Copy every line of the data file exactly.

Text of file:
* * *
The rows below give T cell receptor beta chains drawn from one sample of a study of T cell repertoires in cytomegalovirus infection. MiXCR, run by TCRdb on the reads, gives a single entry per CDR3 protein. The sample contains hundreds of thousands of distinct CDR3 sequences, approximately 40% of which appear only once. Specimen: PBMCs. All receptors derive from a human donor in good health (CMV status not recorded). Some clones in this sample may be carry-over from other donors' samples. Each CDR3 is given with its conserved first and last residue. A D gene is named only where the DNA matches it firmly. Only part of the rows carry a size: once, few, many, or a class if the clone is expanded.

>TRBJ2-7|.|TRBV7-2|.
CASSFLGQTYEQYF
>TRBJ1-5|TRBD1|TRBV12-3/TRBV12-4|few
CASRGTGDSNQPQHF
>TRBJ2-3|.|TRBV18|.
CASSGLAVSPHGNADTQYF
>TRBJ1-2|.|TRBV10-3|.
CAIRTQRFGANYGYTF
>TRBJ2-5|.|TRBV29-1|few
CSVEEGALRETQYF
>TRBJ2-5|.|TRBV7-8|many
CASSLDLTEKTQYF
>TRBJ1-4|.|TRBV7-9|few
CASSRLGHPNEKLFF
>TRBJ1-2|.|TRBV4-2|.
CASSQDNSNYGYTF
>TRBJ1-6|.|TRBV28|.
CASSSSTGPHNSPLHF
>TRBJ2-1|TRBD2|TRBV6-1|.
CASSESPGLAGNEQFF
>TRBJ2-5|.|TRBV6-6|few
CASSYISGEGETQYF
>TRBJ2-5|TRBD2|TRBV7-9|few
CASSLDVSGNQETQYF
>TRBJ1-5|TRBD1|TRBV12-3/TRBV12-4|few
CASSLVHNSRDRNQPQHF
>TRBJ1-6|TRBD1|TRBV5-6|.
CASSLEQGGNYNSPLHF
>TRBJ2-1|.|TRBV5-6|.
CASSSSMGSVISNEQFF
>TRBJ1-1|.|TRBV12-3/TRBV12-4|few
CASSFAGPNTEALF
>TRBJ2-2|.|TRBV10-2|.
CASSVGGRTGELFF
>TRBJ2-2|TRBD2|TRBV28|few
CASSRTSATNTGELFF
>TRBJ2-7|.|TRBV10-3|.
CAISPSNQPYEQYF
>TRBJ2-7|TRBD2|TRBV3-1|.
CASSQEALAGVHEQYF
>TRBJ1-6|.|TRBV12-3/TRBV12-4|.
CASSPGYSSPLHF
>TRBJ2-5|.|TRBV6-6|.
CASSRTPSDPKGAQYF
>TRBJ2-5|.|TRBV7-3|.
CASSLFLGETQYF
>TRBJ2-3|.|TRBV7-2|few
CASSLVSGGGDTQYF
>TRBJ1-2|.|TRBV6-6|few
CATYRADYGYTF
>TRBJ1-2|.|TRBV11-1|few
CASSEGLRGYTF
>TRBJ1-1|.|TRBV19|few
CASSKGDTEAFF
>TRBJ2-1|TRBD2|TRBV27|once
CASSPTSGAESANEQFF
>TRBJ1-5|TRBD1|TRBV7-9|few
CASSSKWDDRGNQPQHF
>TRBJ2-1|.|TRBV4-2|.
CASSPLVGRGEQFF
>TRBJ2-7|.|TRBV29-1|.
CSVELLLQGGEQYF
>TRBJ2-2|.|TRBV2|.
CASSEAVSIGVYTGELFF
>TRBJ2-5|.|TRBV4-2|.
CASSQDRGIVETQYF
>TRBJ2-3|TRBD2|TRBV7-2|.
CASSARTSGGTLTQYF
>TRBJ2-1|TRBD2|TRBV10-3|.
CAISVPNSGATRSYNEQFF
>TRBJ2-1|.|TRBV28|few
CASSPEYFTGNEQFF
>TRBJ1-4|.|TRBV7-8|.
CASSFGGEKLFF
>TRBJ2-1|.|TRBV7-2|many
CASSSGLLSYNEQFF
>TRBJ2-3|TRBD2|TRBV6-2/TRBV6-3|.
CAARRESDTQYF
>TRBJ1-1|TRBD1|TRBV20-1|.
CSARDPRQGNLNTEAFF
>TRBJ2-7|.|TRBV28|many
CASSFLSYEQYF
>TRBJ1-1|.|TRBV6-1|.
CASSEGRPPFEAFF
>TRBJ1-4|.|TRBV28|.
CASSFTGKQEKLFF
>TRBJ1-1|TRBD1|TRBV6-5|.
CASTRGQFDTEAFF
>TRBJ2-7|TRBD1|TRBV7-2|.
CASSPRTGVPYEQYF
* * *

The rows below give T cell receptor beta chains drawn from one sample of a study of T cell repertoires in cytomegalovirus infection. MiXCR, run by TCRdb on the reads, gives a single entry per CDR3 protein. The sample contains hundreds of thousands of distinct CDR3 sequences, approximately 40% of which appear only once. Specimen: PBMCs. All receptors derive from a human donor in good health (CMV status not recorded). Some clones in this sample may be carry-over from other donors' samples. Each CDR3 is given with its conserved first and last residue. A D gene is named only where the DNA matches it firmly. Only part of the rows carry a size: once, few, many, or a class if the clone is expanded.

>TRBJ2-7|.|TRBV7-2|.
CASSFLGQTYEQYF
>TRBJ1-5|TRBD1|TRBV12-3/TRBV12-4|few
CASRGTGDSNQPQHF
>TRBJ2-3|.|TRBV18|.
CASSGLAVSPHGNADTQYF
>TRBJ1-2|.|TRBV10-3|.
CAIRTQRFGANYGYTF
>TRBJ2-5|.|TRBV29-1|few
CSVEEGALRETQYF
>TRBJ2-5|.|TRBV7-8|many
CASSLDLTEKTQYF
>TRBJ1-4|.|TRBV7-9|few
CASSRLGHPNEKLFF
>TRBJ1-2|.|TRBV4-2|.
CASSQDNSNYGYTF
>TRBJ1-6|.|TRBV28|.
CASSSSTGPHNSPLHF
>TRBJ2-1|TRBD2|TRBV6-1|.
CASSESPGLAGNEQFF
>TRBJ2-5|.|TRBV6-6|few
CASSYISGEGETQYF
>TRBJ2-5|TRBD2|TRBV7-9|few
CASSLDVSGNQETQYF
>TRBJ1-5|TRBD1|TRBV12-3/TRBV12-4|few
CASSLVHNSRDRNQPQHF
>TRBJ1-6|TRBD1|TRBV5-6|.
CASSLEQGGNYNSPLHF
>TRBJ2-1|.|TRBV5-6|.
CASSSSMGSVISNEQFF
>TRBJ1-1|.|TRBV12-3/TRBV12-4|few
CASSFAGPNTEALF
>TRBJ2-2|.|TRBV10-2|.
CASSVGGRTGELFF
>TRBJ2-2|TRBD2|TRBV28|few
CASSRTSATNTGELFF
>TRBJ2-7|.|TRBV10-3|.
CAISPSNQPYEQYF
>TRBJ2-7|TRBD2|TRBV3-1|.
CASSQEALAGVHEQYF
>TRBJ1-6|.|TRBV12-3/TRBV12-4|.
CASSPGYSSPLHF
>TRBJ2-5|.|TRBV6-6|.
CASSRTPSDPKGAQYF
>TRBJ2-5|.|TRBV7-3|.
CASSLFLGETQYF
>TRBJ2-3|.|TRBV7-2|few
CASSLVSGGGDTQYF
>TRBJ1-2|.|TRBV6-6|few
CATYRADYGYTF
>TRBJ1-2|.|TRBV11-1|few
CASSEGLRGYTF
>TRBJ1-1|.|TRBV19|few
CASSKGDTEAFF
>TRBJ2-1|TRBD2|TRBV27|once
CASSPTSGAESANEQFF
>TRBJ1-5|TRBD1|TRBV7-9|few
CASSSKWDDRGNQPQHF
>TRBJ2-1|.|TRBV4-2|.
CASSPLVGRGEQFF
>TRBJ2-7|.|TRBV29-1|.
CSVELLLQGGEQYF
>TRBJ2-2|.|TRBV2|.
CASSEAVSIGVYTGELFF
>TRBJ2-5|.|TRBV4-2|.
CASSQDRGIVETQYF
>TRBJ2-3|TRBD2|TRBV7-2|.
CASSARTSGGTLTQYF
>TRBJ2-1|TRBD2|TRBV10-3|.
CAISVPNSGATRSYNEQFF
>TRBJ2-1|.|TRBV28|few
CASSPEYFTGNEQFF
>TRBJ1-4|.|TRBV7-8|.
CASSFGGEKLFF
>TRBJ2-1|.|TRBV7-2|many
CASSSGLLSYNEQFF
>TRBJ2-3|TRBD2|TRBV6-2/TRBV6-3|.
CAARRESDTQYF
>TRBJ1-1|TRBD1|TRBV20-1|.
CSARDPRQGNLNTEAFF
>TRBJ2-7|.|TRBV28|many
CASSFLSYEQYF
>TRBJ1-1|.|TRBV6-1|.
CASSEGRPPFEAFF
>TRBJ1-4|.|TRBV28|.
CASSFTGKQEKLFF
>TRBJ1-1|TRBD1|TRBV6-5|.
CASTRGQFDTEAFF
>TRBJ2-7|TRBD1|TRBV7-2|.
CASSPRTGVPYEQYF